Source: U.S. Forestry Service Flickr

Crisp and cool autumn weather is making its way across the country and while your first instinct may be to hit the stores for a new rake or leaf blower, you might find it's savvy to consider some money-saving moves instead. So we asked three of our top analysts to tell us their favorite game plan for fall. Read on to learn what they said.

Amanda Alix: Have you been hankering for a new car, but worry that the recent glut of car buyers means you won't get a good deal? Well, autumn is here, and the arrival of new 2015 vehicles puts you in the driver's seat as dealers get more aggressive about selling leftover 2014 stock.

Though deals on old model-year cars often begin when new models hit the showroom floor in August and September, the motivation to move older vehicles off the lot shifts into high gear as the year wanes. That makes fall a perfect time to save $1,000 or more on last year's model.

To get an even better deal, try shopping at the end of the month, when incentives and bonuses for sales staff are apt to be in overdrive. If you don't get the price you want in October, waiting until later in the season just might do the trick.

If you'd rather shop used, you're in luck: Used car prices have been dropping since summer, probably due to the high activity in the new car market. Because of all those new-car sales, many dealers are overrun with used stock. Better yet, analysts expect prices to drop further by the end of the year. 

Source: U.S. Forestry Service Flickr

Matthew Frankel: Summer just officially ended [well, recently], so the holidays may be the last thing on your mind right now. However, one of the best money moves you can make is to gradually set aside money now to pay for holiday shopping and vacations.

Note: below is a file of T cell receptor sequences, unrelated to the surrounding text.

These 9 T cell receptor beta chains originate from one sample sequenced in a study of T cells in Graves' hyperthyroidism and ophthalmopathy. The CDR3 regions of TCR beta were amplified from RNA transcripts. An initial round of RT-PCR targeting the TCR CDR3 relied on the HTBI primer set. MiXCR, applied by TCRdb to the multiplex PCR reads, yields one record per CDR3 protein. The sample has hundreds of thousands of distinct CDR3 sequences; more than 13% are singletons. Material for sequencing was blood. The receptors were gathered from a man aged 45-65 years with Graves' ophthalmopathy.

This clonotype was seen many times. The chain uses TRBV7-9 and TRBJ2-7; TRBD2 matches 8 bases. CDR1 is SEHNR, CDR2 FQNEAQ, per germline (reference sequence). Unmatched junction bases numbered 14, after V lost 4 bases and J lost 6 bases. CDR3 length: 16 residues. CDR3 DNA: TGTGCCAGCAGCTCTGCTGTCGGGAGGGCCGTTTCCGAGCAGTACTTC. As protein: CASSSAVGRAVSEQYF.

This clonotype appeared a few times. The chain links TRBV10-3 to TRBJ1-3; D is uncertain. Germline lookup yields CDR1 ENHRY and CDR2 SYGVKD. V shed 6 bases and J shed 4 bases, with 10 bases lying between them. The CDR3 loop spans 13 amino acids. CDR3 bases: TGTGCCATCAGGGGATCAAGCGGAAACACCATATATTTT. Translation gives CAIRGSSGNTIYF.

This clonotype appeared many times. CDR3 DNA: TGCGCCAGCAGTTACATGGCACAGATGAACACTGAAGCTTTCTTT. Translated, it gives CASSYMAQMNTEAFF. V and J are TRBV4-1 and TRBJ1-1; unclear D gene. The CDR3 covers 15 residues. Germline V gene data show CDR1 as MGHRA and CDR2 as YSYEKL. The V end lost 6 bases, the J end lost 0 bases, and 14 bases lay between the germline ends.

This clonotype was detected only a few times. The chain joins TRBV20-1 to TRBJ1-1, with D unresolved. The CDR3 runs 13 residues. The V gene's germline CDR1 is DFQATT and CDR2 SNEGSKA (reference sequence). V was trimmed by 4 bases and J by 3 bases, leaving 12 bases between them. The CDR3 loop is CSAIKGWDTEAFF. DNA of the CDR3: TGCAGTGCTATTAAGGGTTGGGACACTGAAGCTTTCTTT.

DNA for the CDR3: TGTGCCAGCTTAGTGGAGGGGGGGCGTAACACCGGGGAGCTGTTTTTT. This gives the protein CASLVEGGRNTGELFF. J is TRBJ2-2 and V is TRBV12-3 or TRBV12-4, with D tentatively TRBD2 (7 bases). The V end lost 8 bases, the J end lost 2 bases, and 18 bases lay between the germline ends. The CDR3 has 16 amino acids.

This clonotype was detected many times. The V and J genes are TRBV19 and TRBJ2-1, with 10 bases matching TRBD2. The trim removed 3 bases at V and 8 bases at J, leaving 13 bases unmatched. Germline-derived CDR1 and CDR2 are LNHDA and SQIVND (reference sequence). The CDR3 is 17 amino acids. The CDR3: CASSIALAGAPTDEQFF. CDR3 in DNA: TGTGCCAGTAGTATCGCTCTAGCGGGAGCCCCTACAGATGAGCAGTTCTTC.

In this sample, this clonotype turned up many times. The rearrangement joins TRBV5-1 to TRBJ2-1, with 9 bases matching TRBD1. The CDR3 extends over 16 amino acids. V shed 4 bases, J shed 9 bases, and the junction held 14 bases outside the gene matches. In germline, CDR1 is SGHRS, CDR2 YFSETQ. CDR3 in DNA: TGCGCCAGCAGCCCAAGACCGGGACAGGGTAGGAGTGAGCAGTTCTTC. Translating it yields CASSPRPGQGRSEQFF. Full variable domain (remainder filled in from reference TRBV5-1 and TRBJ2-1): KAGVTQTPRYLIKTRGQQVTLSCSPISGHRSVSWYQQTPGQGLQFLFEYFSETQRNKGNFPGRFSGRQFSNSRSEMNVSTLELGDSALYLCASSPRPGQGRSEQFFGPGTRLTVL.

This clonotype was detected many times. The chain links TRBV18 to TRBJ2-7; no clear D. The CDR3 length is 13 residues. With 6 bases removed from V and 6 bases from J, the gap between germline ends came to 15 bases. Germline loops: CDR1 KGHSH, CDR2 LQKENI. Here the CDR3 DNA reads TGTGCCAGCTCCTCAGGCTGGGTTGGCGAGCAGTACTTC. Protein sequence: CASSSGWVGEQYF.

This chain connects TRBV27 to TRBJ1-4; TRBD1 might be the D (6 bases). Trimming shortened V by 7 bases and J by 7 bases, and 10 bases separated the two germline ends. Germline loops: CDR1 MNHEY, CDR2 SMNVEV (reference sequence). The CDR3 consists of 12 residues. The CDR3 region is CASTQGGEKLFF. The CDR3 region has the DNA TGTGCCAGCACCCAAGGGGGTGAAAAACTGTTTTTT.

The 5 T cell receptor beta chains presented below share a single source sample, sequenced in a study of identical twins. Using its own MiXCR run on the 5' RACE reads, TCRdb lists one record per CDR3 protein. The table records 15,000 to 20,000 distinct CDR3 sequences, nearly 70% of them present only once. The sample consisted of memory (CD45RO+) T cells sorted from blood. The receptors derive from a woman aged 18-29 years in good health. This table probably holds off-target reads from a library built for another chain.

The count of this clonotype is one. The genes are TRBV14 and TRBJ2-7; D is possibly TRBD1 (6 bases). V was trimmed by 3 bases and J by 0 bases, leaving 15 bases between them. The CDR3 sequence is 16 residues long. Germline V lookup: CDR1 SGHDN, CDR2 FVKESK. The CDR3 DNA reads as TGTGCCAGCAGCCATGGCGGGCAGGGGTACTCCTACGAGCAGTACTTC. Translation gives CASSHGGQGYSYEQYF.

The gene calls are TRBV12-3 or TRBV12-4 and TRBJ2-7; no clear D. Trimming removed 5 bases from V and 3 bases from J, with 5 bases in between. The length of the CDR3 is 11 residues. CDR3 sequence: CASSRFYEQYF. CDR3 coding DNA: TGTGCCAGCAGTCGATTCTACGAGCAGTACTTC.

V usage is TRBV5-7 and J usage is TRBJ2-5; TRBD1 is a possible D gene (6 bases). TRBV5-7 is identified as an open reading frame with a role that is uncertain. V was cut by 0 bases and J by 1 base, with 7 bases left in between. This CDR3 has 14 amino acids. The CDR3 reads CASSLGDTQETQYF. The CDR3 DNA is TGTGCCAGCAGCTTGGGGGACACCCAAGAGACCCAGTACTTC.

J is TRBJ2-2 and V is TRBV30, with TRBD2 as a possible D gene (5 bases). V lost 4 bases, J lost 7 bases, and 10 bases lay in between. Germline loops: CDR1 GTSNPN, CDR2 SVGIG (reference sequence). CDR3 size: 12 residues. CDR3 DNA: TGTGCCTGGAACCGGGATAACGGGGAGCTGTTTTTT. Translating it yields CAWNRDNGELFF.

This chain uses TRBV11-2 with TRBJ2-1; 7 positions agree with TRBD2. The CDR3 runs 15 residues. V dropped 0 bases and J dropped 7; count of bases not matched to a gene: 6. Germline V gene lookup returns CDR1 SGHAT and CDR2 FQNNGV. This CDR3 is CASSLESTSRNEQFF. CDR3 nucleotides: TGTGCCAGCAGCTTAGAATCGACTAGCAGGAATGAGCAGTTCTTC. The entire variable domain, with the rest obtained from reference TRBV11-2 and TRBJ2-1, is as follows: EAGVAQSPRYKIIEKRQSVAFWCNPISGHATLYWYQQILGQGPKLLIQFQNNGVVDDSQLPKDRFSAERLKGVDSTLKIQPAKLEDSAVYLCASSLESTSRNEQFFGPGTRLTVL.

Setting aside money now to pay for large holiday expenses prevents you from having to pay for them all at once, or even worse, charging them on a credit card. According to one report, half of consumers use their credit cards to finance holiday purchases, but just one-third plan on paying the bill off in full afterward.

If you charge $1,000 worth of gifts on a credit card at 18% interest and pay $50 per month toward the debt, you'll end up paying nearly $1,200 in full. And if you just make the minimum payments, this amount can climb much higher.

Instead, since there is roughly nine weeks until the holiday shopping season starts, try setting aside a little bit of money each week (or every other week, depending on when you get paid). Getting out of the holiday season without building up debt will be an excellent way to start 2015. 

Todd Campbell: Thanks to Amanda, you can take your new-to-you car on a bargain-hunting trip to buy summer seasonal goods on sale.

The fall is the perfect time to nab a great deal on that $1,500 riding mower you've been coveting or snag a deep discount on that rod iron patio set. Big box retailers typically host seasonal items in the same spot, so they've got a big incentive to push summer items out of the way to make room for snow blowers and artificial Christmas trees. You can use that to your advantage and score deals on everything from leftover perennials to barbecue grills. A quick spin over to the sporting goods department can save you some money, too. That's because summertime sports equipment for golf, fishing, soccer, and baseball get their prices slashed at this time of year. You may even be able to fill the trunk of that car with some new camping equipment at a fair price.

Before heading home, make sure you walk through the clothing section too because department stores are eager to replace shorts, short-sleeve shirts, and bathing suits with fleece-lined khakis, wool sweaters, and winter jackets. Once your bargain hunting is done, the savings you earn by buying out-of-season items may even help kick-start that holiday saving that Matthew recommends.